Mentions: Macrophages modulate the response to therapy by producing soluble factors, including IL-6, TNF, IL-1β, and IL-17, which activate prosurvival signaling pathways, such as STAT3, Wnt, and NFκB, in cancer cells. We described that macrophages protect colon cancer cells from TNF-related apoptosis-inducing ligand (TRAIL)-induced apoptosis by promoting Wnt signaling in colon cancer cells.14,116 Inactivation of β or silencing of β in macrophages inhibited their ability to counter TRAIL-induced apoptosis. TRAIL-induced collapse of the mitochondrial membrane potential (ΔΨ) and activation of caspases were prevented by macrophages or by recombinant β. However, macrophages can also enhance the response to therapy. For example, we demonstrated that macrophages and IL-1β actually promote 5-fluorouracil (5FU)-induced apoptosis in colon cancer cells (Fig. 3A; Kaler and Klampfer, unpublished data). The presence of macrophages (Mo) or treatment with IL-1β increased the response to 5FU (Fig. 3A), confirmed by enhanced activation of caspase-7 and cleavage of Poly (ADP-ribose) polymerase (PARP) (Fig. 3B). These findings are in line with a complex role of macrophages in colon cancer.

Bottom Line: Cancer cells become reliant on the activity of specific oncogenes and on prosurvival and proliferative signals they receive from the abnormal environment they create and reside in.Because stromal cells are with rare exceptions genetically stable, the tumor microenvironment has emerged as a preferred target for therapeutic drugs.In this review, we discuss the role of stromal fibroblasts and macrophages in colon cancer progression and in the response of colon cancer patients to therapy.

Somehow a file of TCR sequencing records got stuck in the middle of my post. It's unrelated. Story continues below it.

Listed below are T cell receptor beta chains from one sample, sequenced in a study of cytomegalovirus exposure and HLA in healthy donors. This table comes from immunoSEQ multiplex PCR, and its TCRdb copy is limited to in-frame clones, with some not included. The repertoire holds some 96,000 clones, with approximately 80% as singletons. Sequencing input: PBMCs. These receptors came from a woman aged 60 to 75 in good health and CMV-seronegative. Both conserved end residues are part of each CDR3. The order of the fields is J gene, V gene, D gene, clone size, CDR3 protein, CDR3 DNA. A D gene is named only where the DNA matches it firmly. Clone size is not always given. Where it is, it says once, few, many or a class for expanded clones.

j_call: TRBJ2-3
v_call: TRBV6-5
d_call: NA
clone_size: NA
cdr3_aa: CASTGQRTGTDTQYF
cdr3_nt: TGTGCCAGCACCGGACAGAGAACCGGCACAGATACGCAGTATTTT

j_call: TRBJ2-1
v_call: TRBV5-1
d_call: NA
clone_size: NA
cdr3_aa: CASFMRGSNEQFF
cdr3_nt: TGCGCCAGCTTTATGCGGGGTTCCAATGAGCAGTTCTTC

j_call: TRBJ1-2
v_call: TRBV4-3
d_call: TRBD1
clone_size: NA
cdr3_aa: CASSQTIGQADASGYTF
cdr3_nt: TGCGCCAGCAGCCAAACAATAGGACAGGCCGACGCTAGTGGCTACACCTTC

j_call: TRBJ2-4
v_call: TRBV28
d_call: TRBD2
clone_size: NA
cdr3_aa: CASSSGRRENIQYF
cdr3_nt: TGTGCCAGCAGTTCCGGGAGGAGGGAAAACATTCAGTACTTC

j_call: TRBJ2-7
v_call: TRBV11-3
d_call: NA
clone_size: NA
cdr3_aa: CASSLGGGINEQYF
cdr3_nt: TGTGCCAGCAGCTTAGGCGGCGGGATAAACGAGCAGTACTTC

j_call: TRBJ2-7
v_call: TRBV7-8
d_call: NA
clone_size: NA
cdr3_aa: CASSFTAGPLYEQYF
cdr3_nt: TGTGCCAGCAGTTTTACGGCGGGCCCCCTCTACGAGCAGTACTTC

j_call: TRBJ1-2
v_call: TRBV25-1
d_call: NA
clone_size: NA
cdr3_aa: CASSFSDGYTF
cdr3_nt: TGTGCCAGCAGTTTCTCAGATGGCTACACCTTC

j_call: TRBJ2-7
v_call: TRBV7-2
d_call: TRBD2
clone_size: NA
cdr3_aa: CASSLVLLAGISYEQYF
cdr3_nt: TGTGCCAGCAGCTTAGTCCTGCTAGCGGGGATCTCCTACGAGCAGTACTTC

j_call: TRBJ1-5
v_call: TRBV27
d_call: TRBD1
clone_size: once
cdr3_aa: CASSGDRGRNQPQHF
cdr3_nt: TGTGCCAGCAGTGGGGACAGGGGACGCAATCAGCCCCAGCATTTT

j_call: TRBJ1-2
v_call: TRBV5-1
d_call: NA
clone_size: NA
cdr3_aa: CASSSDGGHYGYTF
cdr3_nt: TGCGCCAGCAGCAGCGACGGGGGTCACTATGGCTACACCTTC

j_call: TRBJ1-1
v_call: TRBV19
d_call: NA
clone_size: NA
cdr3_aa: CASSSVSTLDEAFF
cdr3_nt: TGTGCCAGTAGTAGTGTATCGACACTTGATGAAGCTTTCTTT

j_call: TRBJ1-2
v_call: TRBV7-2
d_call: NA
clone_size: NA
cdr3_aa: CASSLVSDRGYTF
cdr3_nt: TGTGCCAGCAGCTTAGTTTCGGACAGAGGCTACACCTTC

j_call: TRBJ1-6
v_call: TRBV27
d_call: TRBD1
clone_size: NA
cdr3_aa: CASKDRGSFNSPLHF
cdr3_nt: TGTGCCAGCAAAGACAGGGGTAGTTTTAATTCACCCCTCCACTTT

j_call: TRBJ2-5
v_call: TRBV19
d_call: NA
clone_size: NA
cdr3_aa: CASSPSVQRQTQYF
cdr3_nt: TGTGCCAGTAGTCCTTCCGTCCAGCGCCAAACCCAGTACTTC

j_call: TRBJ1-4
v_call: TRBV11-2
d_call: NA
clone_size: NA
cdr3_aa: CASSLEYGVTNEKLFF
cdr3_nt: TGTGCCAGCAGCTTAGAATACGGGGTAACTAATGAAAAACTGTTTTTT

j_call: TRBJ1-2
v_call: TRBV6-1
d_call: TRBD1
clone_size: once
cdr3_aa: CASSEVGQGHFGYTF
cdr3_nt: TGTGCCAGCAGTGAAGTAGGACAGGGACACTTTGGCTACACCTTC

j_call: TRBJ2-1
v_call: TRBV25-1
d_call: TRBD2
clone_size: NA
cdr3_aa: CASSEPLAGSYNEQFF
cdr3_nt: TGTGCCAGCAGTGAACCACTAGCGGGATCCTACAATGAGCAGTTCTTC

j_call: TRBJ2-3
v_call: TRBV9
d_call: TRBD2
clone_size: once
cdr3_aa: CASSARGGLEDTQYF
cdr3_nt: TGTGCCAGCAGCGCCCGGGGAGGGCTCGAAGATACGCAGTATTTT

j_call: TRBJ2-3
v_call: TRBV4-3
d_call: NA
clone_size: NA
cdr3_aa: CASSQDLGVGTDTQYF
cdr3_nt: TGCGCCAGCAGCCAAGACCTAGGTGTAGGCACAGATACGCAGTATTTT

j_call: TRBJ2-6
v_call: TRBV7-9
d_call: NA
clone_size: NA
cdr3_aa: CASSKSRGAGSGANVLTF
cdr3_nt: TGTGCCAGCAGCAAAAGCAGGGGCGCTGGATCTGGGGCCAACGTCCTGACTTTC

View Article: PubMed Central - PubMed

Affiliation: Department of Oncology, Drug Discovery Division, Southern Research Institute, Birmingham, AL, USA.

ABSTRACT
Colon cancer development and malignant progression are driven by genetic and epigenetic alterations in tumor cells and by factors from the tumor microenvironment. Cancer cells become reliant on the activity of specific oncogenes and on prosurvival and proliferative signals they receive from the abnormal environment they create and reside in. Accordingly, the response to anticancer therapy is determined by genetic and epigenetic changes that are intrinsic to tumor cells and by the factors present in the tumor microenvironment. Recent advances in the understanding of the involvement of the tumor microenvironment in tumor progression and therapeutic response are optimizing the application of prognostic and predictive factors in colon cancer. Moreover, new targets in the tumor microenvironment that are amenable to therapeutic intervention have been identified. Because stromal cells are with rare exceptions genetically stable, the tumor microenvironment has emerged as a preferred target for therapeutic drugs. In this review, we discuss the role of stromal fibroblasts and macrophages in colon cancer progression and in the response of colon cancer patients to therapy.

No MeSH data available.


Related in: MedlinePlus